Shortcuts to Hide Columns

by Allen Wyatt
(last updated June 1, 2019)

4

Tom notes that in older versions of Excel he would use Ctrl+0 to hide selected columns and Ctrl+Shift+0 to unhide those columns. When he upgraded to a much newer version of Excel, however, only the Ctrl+0 worked for him, not Ctrl+Shift+0. Tom wonders if Microsoft changed one shortcut but not the other.

There was no change in the shortcuts; they both still work just fine in later versions of Excel. If the second shortcut (Ctrl+Shift+0) doesn't work on your system, it could be because there is some add-in being loaded that stops the shortcut from working properly or, perhaps, because a custom shortcut key has been defined that uses the same keypress. Probably a more likely reason the second shortcut (Ctrl+Shift+0) doesn't work is because this keypress is being used by the Windows operating system for use in switching language keyboards. The following Microsoft Support article explains the process to go through in order to reassign this keypress back to Excel to unhide columns in earlier versions of Microsoft Windows:

https://support.microsoft.com/en-us/help/967893/input-method-editor-keyboard-shortcut-ctrl-shift-0-switches-the-input

If you are using the Windows 10 operating system, follow these steps to reassign the Ctrl+Shift+0 shortcut back to Excel:

  1. Type "Advanced Keyboard Settings" (without the quotes) in the Search box at the left of the Taskbar. Windows displays the Advanced Keyboard Settings window of the Settings dialog box.
  2. Click on Language Bar Options. Windows displays the Text Services and Input Languages dialog box.
  3. Make sure the Advanced Key Settings tab is displayed.
  4. Click the Change Key Sequence button. Windows displays the Change Key Sequence dialog box.
  5. Select something other than Ctrl+Shift in the second column of the dialog box. If you don't use this option, "Not Assigned" is the best choice.

You will now be able to use Ctrl+Shift+0 to unhide the columns.

Another thing to keep in mind is that the only way that Ctrl+Shift+0 works is if you have at least one hidden column selected before you use it. For example, if you hide columns D and E, you can later unhide them by selecting columns C through F (which obviously includes the hidden columns) and then pressing the shortcut.

Finally, you should be aware that both of these shortcuts only work if you use the 0 key on the main keyboard. They won't work if you use the 0 key on the numeric keypad.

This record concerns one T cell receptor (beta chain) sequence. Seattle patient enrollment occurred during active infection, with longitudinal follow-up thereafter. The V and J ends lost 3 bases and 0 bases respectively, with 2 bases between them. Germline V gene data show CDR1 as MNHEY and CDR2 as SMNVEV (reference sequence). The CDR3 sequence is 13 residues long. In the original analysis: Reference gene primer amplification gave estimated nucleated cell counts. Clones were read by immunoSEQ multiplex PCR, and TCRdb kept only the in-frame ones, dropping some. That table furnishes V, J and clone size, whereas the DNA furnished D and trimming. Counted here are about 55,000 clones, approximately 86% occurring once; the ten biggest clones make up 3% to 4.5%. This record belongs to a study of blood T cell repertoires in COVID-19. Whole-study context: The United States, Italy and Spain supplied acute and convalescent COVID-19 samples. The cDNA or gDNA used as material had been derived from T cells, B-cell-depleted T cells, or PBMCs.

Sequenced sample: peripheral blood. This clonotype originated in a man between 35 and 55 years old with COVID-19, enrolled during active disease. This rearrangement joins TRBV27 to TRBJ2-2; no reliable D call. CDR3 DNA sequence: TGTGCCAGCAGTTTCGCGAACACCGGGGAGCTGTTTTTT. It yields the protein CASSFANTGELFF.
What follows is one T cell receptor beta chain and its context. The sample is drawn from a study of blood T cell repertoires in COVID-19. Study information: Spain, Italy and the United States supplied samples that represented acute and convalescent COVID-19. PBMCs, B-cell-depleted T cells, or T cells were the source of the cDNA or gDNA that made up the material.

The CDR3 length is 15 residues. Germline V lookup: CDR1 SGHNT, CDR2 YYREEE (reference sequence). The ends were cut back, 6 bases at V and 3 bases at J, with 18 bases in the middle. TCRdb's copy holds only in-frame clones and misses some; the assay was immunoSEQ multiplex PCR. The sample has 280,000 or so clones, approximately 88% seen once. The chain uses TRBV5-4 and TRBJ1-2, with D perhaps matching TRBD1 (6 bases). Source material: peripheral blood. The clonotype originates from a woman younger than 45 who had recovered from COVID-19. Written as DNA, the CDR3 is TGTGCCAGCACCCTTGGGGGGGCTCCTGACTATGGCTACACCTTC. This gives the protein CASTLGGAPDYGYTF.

ExcelTips is your source for cost-effective Microsoft Excel training. This tip (7757) applies to Microsoft Excel 2007, 2010, 2013, 2016, 2019, and Excel in Office 365.

Author Bio

Allen Wyatt

With more than 50 non-fiction books and numerous magazine articles to his credit, Allen Wyatt is an internationally recognized author. He is president of Sharon Parq Associates, a computer and publishing services company. ...

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What is nine minus 5?

2020-10-14 04:37:53

Peter Atherton

Seeing the post by Pete reminds me that Lotus 123 worked similarly; it was probably the same on all DOS-based spreadsheets.
Ctrl + O was used to Open a File and
Ctrl + S to save the file (I still use this often)
/fa to save the file as ...


2020-10-13 16:39:02

Pete

Shortcuts to Hide Columns

I know I have extolled the virtue of the old Supercalc commands before and this is another good example

/och to hide a column
/ocu to unhide a column

so much more straight forward and no multi-key ctrl+alt+ fiddling! Works every time!

Keep up the good work!


2019-06-01 15:31:59

Allan

I tried Ctl+0 in W7. It did nothing.

Here is a very simple way to accomplish hide/unhide rows, columns.

Hide
Rt clk row(s)/column(s) want to hide>Hide
Unhide
Select rows on either side of the hidden set>rt clk>Unhide


2019-06-01 05:43:50

Chris van Zyl

Thanks for this Allen. Some additional information: Restoring a hidden column A can be problematical; selecting B and doing Ctrl+Shift+0 doesn't work. I have had trouble with this in the past. The solution is to select everything (Ctrl+A or click on the screen top left, at the intersection of the column of row numbers and the row of column letters) first. Ctrl+Shift+0 now has the desired effect (while a right-click, then Unhide doesn't).


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